H-1B and L-1 petitions filed on or after Oct. 1, 2015, should not include the additional fee that was previously required by Section 402 of Public Law 111-230, as amended by Public Law 111-347, for certain H-1B and L-1 petitions. The additional fee required by Public Law 111-230, as amended, expired on Sept. 30, 2015.
Short: I found Mr. Rajiv Khanna to be a very competent and knowledgeable attorney, his firm has great processes, which I think increased the chances of success for my application. I recommended Mr. Rajiv Khanna and his firm highly. Detailed: I work in a law firm (not immigration law), and am very impressed with Mr. Rajiv's practice, the level of personal attention he provides, the efficiency with which my application was prepared, the promptness of his staff, transparency and fairness about costs involved, the amount of information on his website, and his forthcoming nature in understanding the case, explaining the options and providing recommendations.
Mine was an individual case - for L1 visa application, which was approved without a hitch. Unlike blanket L visa cases for big companies, every individual case has several small 'unique situations' that need due care while being described. I found that the law firm of Mr. Khanna is very well geared up to handle such cases. At the point my application was submitted, I was already confident that it was in good shape, and had captured all the information that needed to be there. Thanks to Mr. Khanna and his staff, I had all reasons to expect a successful outcome. I have used other immigration attorney's services, and not that I was unsuccessful with them or disliked them, but there is a difference in the way Mr. Rajiv Khanna's firm handles their matters, which, in my view, makes a big difference both to the quality of the applications, and very likely the outcome.
Discussed: FAQ: Refiling I-140 using old PERM (after 180 days);
Calculating recapture time for H-1; Form I-864, affidavit of support; maintaining green card; green card for parents; H-4 EAD; L-1 to F-1 to H-1; H-1 COS denial; simultaneously filing H-1 amendment and extension; H-1B amendment out of status; starting business on H-1; appeal/MTR against H-1 denial; marriage on B-1/B-2 visa; OPT eligibility; medical insurance; eligibility for naturalization; eligibility for EB-1C green card;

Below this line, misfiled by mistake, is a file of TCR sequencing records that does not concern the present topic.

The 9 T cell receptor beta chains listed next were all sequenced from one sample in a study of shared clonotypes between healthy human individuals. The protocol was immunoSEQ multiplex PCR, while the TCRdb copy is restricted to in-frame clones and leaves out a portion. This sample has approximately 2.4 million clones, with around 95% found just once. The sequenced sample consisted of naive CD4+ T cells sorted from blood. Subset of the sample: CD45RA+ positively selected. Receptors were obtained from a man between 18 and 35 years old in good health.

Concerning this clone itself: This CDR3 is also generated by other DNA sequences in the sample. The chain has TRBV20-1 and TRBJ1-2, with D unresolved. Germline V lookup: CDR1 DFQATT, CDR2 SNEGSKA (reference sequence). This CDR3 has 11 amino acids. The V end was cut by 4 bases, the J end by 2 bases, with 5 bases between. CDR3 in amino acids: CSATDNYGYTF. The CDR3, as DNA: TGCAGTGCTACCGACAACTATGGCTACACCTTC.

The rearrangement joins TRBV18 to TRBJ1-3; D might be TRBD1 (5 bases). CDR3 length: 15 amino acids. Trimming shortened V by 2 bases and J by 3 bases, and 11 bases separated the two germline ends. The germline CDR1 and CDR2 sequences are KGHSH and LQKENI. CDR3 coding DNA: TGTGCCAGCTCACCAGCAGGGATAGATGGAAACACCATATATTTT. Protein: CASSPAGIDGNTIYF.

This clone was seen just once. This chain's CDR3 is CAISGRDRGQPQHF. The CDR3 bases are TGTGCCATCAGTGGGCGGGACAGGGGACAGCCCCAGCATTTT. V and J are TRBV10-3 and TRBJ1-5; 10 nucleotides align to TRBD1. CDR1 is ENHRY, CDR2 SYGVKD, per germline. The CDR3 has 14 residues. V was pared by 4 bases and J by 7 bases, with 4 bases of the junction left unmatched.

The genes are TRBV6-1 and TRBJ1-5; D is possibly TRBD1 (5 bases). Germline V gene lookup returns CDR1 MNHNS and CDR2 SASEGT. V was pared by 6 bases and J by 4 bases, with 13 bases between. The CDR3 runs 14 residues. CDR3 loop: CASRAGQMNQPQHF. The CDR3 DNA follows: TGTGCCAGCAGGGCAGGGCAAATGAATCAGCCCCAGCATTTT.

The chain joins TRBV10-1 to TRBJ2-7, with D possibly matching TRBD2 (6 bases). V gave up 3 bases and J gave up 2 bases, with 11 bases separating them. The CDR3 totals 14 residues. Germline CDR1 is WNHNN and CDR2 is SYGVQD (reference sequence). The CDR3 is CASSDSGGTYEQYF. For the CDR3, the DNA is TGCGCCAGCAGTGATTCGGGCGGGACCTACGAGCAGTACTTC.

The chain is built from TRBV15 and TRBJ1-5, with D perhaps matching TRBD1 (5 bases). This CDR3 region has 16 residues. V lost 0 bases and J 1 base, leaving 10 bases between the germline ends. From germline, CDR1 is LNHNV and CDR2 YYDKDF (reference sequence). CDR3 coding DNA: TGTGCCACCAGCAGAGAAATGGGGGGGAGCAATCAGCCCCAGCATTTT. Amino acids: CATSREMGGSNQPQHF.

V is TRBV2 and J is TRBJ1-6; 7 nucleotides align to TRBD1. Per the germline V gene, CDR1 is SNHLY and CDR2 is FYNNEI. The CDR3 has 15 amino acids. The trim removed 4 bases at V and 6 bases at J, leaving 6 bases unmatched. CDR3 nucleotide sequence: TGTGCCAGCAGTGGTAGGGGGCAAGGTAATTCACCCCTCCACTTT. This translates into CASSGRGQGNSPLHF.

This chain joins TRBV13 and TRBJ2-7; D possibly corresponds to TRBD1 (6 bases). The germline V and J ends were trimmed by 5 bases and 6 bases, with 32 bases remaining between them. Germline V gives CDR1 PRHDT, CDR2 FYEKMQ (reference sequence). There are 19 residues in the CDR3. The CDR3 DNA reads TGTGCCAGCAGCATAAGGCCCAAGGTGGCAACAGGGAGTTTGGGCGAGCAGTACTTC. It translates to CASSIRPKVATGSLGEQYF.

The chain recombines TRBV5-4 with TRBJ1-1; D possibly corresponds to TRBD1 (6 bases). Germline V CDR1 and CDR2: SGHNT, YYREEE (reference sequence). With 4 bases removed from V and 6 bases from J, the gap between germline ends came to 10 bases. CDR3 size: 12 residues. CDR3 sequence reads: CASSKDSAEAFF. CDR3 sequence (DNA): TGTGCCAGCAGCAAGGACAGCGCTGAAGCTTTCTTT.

My sister is a naturalized US citizen and she is planning on applying for my GC. I have 2 questions: 1. If my company decides to sponsor my L1-A visa (after my GC application is submitted) will my L1-A be denied because of my GC application?. I have a multiple entry 10 year tourist visa that will expire in 2017. If I apply for a new tourist visa in 2017, will that be denied? 2. Furthermore, my father's GC (consular processing) is being processed currently. Once he becomes a GC holder, can he apply for my GC (I am single over 21 years of age) in such cases Processing time is also much less. If my father can sponsor my GC, what happens to my application in the unfortunate event of my father's demise during this period?
See clip from Attorney Rajiv S. Khanna's conference call video that addresses this question.
Currently I'm on L-1A status and it expires in *** hence my employer is planning to file new H-1B this April not change of status. Here are my questions...
1) If I get H-1B this April, is it mandatory to work on H-1B from Oct 01, 2015?
2) Shall I continue with L-1A status until it expires and then can I change to H-1B?
See clip from Attorney Rajiv S.
For updates, see my blog page on Obama's Immigration Action.
Takeaway points for legal immigration from President Obama’s executive action:
1. USCIS is “about to” publish the final rule on H-4 work authorization. That will make it possible for certain spouses of H-1 holders to get work authorization.
2. Improving employment-based green card backlogs by:
a. Making visa issuance more efficient so no immigrant visas are wasted;
b. Providing for better AC21 rules and other ways to keep immigrant visas intact after a change of jobs. USCIS will clarify what constitutes “same or similar” job so that AC21 will not stop workers from getting promotions or even changing to related jobs within their field. USCIS must clear the path to career progression for green card applicants.
3. Expandingfurther the OPT time for STEM students, but creating tighter control on which universities/schools/degrees are eligible and ensure local workers are protected (Implement some sort of a “mini PERM?”).
4. Creating opportunities for foreign “inventors, researchers and founders of start-up” companies to come to the USA through an existing program called “National Interest Waiver.” Unfortunately for India, this is an EB-2 category program requiring several years of wait. But the following parole program will help:
a. Creating a parole (which is usually a temporary, but very quick measure and could eventually lead to a green card) program so that on a case-by-case bases, “inventors, researchers and founders of start-up” companies can be brought quickly into the USA where:
i.They have raised financing in the USA; OR
ii.Otherwise hold the promise of innovation and job creation through development of new technologies OR cutting edge research
5. Creating guidelines for exceptionally qualified or advanced degreed individuals to come to the USA through an existing program called “National Interest Waiver.” As noted, unfortunately for India, this is an EB-2 category program requiring several years of wait. But the parole option above could be helpful.
6. Providing clear guidance on L-1B program as to who can qualify.